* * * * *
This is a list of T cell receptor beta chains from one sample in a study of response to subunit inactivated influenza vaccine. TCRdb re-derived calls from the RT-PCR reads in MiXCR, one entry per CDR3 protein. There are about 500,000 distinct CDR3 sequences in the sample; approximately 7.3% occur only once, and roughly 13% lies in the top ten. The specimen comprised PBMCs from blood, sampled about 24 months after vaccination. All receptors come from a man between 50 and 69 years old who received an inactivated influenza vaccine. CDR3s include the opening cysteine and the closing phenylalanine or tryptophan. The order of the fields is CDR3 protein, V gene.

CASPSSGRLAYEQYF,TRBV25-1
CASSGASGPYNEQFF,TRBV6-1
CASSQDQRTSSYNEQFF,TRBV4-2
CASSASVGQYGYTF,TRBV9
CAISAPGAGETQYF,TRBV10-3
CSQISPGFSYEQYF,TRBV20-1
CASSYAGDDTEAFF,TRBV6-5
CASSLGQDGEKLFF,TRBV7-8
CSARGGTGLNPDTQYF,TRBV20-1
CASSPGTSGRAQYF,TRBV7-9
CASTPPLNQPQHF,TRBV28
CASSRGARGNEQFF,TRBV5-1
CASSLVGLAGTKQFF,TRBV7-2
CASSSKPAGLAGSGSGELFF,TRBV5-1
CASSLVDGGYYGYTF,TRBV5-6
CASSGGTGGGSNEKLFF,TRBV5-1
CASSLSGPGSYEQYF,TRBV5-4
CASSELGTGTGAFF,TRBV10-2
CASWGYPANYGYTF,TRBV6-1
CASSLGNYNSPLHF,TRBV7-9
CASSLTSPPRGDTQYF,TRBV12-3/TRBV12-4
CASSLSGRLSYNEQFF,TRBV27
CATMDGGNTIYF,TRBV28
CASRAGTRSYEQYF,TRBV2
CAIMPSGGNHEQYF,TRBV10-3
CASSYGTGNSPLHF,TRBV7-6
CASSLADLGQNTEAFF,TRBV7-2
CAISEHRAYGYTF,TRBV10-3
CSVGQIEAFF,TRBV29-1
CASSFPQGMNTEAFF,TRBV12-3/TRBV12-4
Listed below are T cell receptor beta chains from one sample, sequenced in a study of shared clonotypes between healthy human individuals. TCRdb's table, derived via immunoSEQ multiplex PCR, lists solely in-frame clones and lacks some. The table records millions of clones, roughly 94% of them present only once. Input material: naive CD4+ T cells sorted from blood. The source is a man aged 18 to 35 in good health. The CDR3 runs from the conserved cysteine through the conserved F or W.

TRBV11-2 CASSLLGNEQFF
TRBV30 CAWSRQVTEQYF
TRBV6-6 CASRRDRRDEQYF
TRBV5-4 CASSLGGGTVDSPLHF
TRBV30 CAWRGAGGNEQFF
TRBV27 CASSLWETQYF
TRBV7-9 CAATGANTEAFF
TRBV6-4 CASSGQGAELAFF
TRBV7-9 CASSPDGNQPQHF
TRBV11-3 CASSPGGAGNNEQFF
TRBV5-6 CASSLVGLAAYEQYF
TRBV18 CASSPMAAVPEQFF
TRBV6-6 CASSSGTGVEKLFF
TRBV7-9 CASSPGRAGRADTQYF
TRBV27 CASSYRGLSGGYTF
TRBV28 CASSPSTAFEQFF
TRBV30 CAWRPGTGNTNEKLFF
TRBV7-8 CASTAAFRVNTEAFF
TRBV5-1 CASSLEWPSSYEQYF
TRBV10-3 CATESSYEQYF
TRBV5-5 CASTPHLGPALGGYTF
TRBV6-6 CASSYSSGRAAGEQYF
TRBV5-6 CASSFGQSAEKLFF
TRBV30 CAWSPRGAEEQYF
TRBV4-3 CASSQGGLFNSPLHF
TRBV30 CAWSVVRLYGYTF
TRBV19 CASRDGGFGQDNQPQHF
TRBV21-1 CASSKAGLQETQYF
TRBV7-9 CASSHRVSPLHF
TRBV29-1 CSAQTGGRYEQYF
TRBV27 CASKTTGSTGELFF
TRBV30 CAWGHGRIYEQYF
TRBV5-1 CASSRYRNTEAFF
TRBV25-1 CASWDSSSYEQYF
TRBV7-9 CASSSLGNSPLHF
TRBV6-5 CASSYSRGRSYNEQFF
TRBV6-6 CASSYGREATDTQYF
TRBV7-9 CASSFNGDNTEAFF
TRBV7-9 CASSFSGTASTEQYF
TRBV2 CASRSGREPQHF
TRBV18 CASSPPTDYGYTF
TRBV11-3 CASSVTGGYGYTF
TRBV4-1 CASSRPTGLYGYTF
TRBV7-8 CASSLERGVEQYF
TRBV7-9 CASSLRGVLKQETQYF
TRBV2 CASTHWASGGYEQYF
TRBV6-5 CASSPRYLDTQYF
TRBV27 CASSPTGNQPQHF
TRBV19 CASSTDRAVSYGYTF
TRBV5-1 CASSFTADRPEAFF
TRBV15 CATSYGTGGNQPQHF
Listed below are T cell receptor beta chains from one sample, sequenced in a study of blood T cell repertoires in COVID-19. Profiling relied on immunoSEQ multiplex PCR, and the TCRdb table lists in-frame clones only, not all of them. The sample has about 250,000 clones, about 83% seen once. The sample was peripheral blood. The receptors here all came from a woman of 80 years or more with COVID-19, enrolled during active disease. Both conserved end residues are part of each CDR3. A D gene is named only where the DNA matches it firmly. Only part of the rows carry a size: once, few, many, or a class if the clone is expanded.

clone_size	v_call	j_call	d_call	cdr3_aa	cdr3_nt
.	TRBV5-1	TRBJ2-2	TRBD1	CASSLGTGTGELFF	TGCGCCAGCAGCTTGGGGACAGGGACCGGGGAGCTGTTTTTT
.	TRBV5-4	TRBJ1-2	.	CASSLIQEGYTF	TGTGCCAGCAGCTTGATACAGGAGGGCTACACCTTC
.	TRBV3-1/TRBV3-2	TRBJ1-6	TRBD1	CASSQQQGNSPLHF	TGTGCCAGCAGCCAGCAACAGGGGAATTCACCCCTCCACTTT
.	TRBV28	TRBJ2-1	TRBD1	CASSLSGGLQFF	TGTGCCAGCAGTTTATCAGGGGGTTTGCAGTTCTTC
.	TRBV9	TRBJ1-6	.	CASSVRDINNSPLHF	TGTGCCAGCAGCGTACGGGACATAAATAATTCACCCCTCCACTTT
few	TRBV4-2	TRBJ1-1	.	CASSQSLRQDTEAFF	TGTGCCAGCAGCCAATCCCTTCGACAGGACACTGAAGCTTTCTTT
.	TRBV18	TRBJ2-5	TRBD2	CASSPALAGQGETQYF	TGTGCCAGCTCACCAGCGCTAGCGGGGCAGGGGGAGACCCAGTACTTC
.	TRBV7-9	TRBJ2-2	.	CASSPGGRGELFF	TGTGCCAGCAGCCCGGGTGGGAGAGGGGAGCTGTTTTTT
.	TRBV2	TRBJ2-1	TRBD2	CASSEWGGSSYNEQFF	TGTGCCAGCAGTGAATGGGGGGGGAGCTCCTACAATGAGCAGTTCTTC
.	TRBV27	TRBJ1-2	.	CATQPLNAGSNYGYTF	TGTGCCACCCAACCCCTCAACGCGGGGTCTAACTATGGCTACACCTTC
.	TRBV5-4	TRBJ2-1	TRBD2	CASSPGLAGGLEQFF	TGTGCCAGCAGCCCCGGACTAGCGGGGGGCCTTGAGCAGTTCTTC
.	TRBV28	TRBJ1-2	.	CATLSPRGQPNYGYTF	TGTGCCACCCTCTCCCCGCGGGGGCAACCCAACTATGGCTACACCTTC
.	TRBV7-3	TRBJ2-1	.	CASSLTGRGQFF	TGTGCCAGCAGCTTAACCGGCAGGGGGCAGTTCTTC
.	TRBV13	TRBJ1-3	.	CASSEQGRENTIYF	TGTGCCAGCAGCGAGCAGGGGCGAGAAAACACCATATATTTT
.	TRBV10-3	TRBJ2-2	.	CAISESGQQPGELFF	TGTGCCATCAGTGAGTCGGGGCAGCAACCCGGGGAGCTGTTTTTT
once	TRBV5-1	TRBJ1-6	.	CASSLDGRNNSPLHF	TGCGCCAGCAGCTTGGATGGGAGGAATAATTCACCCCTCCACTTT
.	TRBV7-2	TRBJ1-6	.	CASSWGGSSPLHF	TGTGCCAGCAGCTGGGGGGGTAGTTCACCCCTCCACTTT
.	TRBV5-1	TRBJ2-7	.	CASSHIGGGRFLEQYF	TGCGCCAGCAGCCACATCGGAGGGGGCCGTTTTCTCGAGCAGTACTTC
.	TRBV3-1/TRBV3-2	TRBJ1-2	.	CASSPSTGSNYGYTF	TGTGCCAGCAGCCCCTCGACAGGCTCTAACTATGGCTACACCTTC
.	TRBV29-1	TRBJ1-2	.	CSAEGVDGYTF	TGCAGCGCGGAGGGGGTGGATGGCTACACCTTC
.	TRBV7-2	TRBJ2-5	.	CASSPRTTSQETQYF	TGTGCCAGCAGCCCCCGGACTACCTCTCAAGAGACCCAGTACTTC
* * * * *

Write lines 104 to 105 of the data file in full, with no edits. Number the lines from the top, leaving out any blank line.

.	TRBV3-1/TRBV3-2	TRBJ1-2	.	CASSPSTGSNYGYTF	TGTGCCAGCAGCCCCTCGACAGGCTCTAACTATGGCTACACCTTC
.	TRBV29-1	TRBJ1-2	.	CSAEGVDGYTF	TGCAGCGCGGAGGGGGTGGATGGCTACACCTTC